By most accounts, man-made emissions have had no more than a minuscule impact on the climate. Although the climate has warmed slightly in the last 100 years, 70% percent of that warming occurred prior to 1940, before the upsurge in greenhouse gas emissions from industrial processes. (Dr. Robert C. Balling, Arizona State University.) By most accounts, man-made emissions have had no more than a minuscule impact on the climate. The idea that global warming would melt the ice caps and flood coastal cities seems to be mere science fiction. A slight increase in temperature -- whether natural or mankind induced -- is not likely to lead to a massive melting of the earth ice caps, as sometimes claimed in the media. Also, sea-level rises over the centuries relate more to warmer and thus expanding oceans, not to melting ice caps.

Contrary to some groups' fear mongering about the threat of diseases, temperature changes are likely to have little effect on the spread of diseases. Experts say that deterioration in public health practices such as rapid urbanization without adequate infrastructure, forced large scale resettlement of people, increased drug resistance, higher mobility through air travel, and lack of insect-control programs have the greatest impact on the spread of vector-borne diseases. Because of the devastating effects that global warming policies will have on economic growth, the treaty that was discussed in Kyoto in December 1997 currently excludes developing nations. However, the US Senate has voted 95-0 against supporting a treaty that doesn't include developing nations. Other developed nations have followed the US including Australia and France.

According to a report by the Department of Energy, in the US stringent targets to reduce fossil-fuel emissions in the US will cause energy-intensive industries, including steel, iron, chemical, rubber and plastic, to flee from the developed countries to undeveloped countries, taking with them hundreds of thousands of jobs. Carbon taxes will cause relatively large income losses in the poorest one-fifth of the population. The poor, because they spend a greater proportion of their income on necessities, would have few ways to cut back to compensate for higher living costs. The burden would fall on many individuals and families and would be unfair in that it would be quite unrelated to income, wealth or ability to pay. Instead, the burden would be determined by energy use patterns and circumstances, such as distance from work, condition and energy efficiency of homes, automobiles, and appliances. Senior citizens on fixed incomes would find their energy costs escalating and their income dwindling.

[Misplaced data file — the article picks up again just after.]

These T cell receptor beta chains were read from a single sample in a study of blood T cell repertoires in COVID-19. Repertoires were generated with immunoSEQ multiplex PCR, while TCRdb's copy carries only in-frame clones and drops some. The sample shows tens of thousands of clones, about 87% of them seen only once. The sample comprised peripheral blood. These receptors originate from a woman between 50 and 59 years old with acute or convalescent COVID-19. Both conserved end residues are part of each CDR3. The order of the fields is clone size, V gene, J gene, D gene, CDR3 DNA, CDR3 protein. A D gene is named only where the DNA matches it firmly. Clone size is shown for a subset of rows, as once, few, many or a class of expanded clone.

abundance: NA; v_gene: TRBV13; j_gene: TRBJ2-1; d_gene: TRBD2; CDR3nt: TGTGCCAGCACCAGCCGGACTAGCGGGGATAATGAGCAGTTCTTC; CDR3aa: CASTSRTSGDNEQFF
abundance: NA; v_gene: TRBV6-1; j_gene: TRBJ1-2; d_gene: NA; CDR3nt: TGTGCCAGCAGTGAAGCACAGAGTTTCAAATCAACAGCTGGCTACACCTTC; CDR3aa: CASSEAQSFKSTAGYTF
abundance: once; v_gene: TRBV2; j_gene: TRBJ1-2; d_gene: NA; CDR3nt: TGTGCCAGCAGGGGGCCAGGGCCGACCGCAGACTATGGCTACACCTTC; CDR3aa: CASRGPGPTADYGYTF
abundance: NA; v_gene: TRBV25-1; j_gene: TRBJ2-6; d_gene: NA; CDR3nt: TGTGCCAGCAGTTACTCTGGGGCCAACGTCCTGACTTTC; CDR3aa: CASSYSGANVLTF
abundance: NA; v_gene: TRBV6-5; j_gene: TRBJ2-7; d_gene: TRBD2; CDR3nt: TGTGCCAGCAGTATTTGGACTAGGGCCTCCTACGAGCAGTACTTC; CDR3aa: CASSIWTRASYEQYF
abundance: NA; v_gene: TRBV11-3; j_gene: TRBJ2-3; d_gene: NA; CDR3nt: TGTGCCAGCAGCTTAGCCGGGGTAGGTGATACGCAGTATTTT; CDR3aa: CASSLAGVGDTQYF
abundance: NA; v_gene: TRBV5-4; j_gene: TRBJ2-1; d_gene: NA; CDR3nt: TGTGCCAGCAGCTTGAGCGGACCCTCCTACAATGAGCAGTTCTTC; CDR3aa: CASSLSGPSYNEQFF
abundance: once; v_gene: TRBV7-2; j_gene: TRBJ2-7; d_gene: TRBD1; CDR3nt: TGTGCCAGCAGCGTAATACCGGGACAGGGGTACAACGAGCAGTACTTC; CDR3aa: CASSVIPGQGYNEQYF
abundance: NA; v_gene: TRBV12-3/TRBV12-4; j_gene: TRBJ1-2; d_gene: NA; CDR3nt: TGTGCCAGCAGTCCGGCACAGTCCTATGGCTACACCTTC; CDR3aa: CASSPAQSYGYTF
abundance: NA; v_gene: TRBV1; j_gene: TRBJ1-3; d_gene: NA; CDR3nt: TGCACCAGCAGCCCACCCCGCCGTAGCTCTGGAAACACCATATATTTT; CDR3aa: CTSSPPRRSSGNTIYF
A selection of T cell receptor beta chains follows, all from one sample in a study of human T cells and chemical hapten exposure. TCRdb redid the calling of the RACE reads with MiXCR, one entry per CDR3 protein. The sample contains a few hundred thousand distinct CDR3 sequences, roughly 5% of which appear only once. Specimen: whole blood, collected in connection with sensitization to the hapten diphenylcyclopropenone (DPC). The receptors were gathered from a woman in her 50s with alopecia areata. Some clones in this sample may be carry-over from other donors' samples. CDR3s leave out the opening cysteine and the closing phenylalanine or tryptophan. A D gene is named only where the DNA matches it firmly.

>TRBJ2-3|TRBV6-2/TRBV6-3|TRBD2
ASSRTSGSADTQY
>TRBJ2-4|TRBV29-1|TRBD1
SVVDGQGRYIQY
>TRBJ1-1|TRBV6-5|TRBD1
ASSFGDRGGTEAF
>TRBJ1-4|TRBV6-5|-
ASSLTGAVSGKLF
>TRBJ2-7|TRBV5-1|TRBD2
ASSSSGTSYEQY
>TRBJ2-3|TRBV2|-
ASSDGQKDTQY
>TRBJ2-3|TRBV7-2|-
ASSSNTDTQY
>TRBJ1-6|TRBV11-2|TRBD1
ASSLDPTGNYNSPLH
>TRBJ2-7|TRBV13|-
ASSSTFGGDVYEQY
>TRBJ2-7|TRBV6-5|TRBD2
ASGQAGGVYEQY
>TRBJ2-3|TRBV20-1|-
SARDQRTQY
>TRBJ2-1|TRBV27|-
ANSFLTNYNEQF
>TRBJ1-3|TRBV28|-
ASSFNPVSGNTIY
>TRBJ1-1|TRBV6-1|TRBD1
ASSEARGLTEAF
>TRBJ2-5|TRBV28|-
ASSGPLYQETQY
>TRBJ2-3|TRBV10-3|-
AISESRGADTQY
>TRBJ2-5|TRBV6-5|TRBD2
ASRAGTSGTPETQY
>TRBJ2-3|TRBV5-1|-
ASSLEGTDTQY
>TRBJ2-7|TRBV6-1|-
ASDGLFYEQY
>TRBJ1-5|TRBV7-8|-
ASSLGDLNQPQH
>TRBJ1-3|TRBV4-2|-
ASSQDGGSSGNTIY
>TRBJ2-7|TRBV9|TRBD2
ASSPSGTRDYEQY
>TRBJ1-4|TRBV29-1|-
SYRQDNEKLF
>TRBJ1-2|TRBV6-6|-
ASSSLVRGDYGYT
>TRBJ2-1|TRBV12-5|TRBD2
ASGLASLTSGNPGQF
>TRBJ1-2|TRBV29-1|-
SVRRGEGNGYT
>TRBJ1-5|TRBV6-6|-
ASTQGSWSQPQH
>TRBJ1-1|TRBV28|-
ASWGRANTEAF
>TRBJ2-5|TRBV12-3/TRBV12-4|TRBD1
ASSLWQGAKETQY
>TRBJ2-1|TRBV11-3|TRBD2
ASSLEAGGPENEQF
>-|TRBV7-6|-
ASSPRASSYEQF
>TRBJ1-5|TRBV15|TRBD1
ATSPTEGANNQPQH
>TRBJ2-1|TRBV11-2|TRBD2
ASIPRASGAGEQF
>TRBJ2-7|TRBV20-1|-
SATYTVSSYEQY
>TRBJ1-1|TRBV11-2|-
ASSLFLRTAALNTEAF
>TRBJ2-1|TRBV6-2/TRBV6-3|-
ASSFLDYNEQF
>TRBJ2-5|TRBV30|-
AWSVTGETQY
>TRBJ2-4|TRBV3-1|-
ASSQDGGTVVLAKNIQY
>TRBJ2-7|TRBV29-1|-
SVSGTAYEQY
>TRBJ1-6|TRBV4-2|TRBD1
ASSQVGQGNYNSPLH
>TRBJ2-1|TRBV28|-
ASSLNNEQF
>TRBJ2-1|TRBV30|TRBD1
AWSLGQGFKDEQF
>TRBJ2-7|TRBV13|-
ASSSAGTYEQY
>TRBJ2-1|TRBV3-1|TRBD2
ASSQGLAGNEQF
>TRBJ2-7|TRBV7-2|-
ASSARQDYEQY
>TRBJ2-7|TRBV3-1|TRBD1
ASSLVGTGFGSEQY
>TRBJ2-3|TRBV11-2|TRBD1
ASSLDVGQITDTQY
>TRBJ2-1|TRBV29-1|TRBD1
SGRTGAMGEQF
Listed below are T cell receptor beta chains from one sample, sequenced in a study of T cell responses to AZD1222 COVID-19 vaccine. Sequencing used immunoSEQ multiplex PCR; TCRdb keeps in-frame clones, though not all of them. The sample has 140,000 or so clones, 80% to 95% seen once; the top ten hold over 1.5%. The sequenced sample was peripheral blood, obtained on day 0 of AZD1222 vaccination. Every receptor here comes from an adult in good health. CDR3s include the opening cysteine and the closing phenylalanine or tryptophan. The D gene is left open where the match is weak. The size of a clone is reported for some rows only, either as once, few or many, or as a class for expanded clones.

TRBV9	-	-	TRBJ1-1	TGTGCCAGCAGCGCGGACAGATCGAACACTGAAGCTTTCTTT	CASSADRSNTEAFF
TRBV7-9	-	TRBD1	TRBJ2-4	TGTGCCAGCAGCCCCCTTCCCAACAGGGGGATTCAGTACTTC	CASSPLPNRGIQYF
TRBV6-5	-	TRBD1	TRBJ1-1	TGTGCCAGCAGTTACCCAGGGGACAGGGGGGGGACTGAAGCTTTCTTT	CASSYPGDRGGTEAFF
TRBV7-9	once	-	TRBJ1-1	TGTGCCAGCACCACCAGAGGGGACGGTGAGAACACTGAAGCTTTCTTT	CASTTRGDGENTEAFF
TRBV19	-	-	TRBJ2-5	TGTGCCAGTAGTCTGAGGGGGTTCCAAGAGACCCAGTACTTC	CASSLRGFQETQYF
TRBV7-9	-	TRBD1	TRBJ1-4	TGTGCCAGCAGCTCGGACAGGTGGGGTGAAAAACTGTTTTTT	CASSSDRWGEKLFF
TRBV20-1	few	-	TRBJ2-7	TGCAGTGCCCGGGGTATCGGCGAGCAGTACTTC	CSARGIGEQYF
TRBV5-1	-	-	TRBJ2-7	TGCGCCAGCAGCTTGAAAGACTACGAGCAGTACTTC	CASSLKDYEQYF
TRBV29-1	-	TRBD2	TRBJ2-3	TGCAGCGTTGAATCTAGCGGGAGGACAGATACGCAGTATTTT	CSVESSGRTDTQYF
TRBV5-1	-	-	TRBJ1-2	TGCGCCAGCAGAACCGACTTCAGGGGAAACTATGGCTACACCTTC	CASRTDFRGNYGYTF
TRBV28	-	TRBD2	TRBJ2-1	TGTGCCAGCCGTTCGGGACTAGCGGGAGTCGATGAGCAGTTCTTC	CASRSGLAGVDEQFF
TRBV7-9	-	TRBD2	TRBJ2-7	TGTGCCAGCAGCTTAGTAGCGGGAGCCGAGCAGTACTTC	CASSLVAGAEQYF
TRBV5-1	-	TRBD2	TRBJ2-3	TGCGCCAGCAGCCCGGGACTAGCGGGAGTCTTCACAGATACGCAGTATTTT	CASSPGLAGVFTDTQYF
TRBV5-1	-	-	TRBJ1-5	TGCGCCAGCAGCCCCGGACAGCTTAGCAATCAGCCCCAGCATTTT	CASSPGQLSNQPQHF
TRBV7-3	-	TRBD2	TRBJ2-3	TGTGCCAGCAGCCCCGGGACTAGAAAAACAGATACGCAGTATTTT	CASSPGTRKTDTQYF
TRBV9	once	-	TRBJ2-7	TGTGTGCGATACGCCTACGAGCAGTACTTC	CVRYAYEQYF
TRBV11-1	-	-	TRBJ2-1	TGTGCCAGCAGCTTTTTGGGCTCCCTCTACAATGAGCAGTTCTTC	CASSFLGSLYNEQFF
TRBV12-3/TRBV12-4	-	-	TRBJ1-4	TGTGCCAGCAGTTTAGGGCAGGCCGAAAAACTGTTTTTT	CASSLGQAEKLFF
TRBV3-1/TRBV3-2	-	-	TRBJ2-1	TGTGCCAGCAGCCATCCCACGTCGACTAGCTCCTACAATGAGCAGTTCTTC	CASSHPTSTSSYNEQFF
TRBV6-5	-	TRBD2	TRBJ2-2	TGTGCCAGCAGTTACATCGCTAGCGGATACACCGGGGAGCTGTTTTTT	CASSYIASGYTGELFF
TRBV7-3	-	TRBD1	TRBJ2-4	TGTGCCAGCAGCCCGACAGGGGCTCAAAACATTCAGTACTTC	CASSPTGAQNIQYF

By all estimates, only severe reductions in global CO 2 emissions (on the order of 60 percent or more, ) will alter the computer forecasts. The resulting economic dislocations would be tremendous, potentially outweighing the negative impacts of even the most apocalyptic warming scenario. If the policies do not include developing nations the result will likely be a reallocation of emissions to developing nations, not a reduction of emissions. If the entire world is included in the adoption of the Kyoto Protocol and CO 2 emissions are severely restricted, the science is not clear what impact, if any, it would have on the world's climate.

But out attention must be focused in a new direction, to prevent possible problems in the future. Kyoto has prompted the change we need to undertake as a global community. Remember: Kyoto is putting your job, your taxes, and your standard of living are all at stake.